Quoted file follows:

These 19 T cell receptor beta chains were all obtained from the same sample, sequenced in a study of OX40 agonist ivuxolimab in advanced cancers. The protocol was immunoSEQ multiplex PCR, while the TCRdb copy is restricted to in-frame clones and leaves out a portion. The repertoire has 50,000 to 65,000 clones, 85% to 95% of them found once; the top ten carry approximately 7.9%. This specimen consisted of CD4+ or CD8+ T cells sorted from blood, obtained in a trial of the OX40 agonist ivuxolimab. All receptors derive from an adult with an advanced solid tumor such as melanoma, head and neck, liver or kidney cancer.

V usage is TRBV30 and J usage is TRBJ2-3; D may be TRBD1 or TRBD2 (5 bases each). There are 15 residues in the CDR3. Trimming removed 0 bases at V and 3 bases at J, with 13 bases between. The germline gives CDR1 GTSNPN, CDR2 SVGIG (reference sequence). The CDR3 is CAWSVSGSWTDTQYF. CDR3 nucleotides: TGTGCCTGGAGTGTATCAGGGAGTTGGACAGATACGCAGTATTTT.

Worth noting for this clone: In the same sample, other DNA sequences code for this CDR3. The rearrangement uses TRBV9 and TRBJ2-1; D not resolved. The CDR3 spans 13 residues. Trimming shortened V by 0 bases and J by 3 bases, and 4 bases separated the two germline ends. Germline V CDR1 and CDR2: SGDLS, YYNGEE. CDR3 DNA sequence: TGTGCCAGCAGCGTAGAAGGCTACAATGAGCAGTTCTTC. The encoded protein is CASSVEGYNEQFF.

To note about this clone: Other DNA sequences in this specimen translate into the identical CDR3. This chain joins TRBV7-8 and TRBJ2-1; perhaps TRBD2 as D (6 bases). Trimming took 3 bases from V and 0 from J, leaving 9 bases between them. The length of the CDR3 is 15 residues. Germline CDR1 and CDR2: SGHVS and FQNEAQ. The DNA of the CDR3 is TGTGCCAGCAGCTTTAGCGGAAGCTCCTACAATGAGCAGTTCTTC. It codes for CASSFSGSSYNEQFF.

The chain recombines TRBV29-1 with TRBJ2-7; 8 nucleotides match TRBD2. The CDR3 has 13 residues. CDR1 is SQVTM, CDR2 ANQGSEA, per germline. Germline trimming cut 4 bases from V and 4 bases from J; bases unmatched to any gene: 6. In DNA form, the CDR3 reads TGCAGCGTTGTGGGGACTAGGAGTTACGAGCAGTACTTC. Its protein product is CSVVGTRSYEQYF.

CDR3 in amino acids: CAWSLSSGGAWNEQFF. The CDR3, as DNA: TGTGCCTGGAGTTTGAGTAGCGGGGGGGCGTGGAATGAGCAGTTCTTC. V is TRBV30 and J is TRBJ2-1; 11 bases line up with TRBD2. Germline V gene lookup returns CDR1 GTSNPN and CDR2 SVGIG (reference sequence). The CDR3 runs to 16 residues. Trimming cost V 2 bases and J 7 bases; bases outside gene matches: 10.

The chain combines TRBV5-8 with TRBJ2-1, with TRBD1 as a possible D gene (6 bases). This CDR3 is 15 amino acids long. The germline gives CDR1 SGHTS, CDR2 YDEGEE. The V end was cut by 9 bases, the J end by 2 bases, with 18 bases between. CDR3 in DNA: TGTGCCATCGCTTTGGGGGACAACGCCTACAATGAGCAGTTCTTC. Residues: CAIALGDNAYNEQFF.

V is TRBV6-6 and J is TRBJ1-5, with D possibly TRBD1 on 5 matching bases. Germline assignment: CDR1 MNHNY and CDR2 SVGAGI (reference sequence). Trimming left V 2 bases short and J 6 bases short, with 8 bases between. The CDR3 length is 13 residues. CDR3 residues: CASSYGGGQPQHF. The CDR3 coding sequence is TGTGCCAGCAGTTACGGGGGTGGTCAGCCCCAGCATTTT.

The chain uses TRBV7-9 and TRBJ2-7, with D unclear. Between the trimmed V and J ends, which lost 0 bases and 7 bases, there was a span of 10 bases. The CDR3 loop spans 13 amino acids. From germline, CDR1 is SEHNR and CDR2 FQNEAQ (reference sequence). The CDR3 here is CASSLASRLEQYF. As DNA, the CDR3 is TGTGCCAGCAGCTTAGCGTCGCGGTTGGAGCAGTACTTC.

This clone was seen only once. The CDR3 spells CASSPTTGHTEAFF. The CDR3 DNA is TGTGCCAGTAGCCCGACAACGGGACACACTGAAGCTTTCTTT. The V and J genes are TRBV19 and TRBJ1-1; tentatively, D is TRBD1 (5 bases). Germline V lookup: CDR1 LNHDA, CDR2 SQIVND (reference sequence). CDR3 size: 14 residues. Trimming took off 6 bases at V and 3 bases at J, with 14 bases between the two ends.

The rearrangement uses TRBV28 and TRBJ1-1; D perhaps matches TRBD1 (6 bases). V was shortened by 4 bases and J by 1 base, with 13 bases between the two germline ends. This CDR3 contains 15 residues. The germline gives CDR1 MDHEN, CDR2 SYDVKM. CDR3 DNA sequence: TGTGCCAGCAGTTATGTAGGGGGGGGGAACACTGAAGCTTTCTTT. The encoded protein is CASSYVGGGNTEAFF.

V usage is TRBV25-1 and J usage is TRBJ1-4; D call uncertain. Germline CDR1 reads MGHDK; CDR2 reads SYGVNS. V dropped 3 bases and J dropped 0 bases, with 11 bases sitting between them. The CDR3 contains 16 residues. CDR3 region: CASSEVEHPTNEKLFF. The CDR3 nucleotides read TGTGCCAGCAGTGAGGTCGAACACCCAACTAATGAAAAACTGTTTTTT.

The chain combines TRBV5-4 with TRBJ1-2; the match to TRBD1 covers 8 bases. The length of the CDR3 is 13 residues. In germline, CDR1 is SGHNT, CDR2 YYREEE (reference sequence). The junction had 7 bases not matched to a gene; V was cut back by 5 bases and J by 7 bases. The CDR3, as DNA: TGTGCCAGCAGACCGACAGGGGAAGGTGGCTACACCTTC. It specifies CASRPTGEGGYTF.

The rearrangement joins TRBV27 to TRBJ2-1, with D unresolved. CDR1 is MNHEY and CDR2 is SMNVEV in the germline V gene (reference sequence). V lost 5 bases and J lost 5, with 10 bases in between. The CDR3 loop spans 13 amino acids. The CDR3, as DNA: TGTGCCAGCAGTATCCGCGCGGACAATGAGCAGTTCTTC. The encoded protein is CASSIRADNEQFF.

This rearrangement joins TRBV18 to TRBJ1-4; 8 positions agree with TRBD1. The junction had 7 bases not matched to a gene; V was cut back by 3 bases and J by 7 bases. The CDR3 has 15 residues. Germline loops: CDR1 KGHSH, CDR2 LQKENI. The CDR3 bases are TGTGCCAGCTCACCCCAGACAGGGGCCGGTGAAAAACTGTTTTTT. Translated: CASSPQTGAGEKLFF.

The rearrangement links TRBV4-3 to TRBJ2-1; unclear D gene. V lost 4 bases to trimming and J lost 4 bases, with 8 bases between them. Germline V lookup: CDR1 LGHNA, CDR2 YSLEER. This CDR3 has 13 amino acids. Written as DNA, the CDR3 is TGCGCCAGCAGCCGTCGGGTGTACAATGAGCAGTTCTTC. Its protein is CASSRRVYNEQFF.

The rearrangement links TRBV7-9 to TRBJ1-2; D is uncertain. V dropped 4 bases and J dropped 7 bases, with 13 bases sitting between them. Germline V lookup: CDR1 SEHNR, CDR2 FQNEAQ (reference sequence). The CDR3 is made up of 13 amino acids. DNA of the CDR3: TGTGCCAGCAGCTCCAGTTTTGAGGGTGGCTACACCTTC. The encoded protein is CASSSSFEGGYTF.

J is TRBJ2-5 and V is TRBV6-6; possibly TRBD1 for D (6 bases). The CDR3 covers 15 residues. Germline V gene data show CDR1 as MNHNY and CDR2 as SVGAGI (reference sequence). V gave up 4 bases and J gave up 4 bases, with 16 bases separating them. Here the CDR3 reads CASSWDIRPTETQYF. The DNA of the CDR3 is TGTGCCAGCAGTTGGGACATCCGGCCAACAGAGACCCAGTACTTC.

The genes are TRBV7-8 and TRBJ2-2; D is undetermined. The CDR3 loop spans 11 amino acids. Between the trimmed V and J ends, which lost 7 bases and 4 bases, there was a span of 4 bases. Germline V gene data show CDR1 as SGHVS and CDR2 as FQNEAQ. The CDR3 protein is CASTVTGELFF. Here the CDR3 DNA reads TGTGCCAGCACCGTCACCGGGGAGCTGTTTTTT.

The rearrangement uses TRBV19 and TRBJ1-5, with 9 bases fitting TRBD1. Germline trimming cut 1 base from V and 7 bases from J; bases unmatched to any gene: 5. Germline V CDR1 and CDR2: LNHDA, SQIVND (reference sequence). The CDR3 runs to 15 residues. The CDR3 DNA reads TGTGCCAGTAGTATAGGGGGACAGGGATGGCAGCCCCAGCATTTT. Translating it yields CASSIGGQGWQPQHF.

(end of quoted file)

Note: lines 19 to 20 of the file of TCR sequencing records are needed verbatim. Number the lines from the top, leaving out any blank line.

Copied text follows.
The genes are TRBV7-8 and TRBJ2-2; D is undetermined. The CDR3 loop spans 11 amino acids. Between the trimmed V and J ends, which lost 7 bases and 4 bases, there was a span of 4 bases. Germline V gene data show CDR1 as SGHVS and CDR2 as FQNEAQ. The CDR3 protein is CASTVTGELFF. Here the CDR3 DNA reads TGTGCCAGCACCGTCACCGGGGAGCTGTTTTTT.

The rearrangement uses TRBV19 and TRBJ1-5, with 9 bases fitting TRBD1. Germline trimming cut 1 base from V and 7 bases from J; bases unmatched to any gene: 5. Germline V CDR1 and CDR2: LNHDA, SQIVND (reference sequence). The CDR3 runs to 15 residues. The CDR3 DNA reads TGTGCCAGTAGTATAGGGGGACAGGGATGGCAGCCCCAGCATTTT. Translating it yields CASSIGGQGWQPQHF.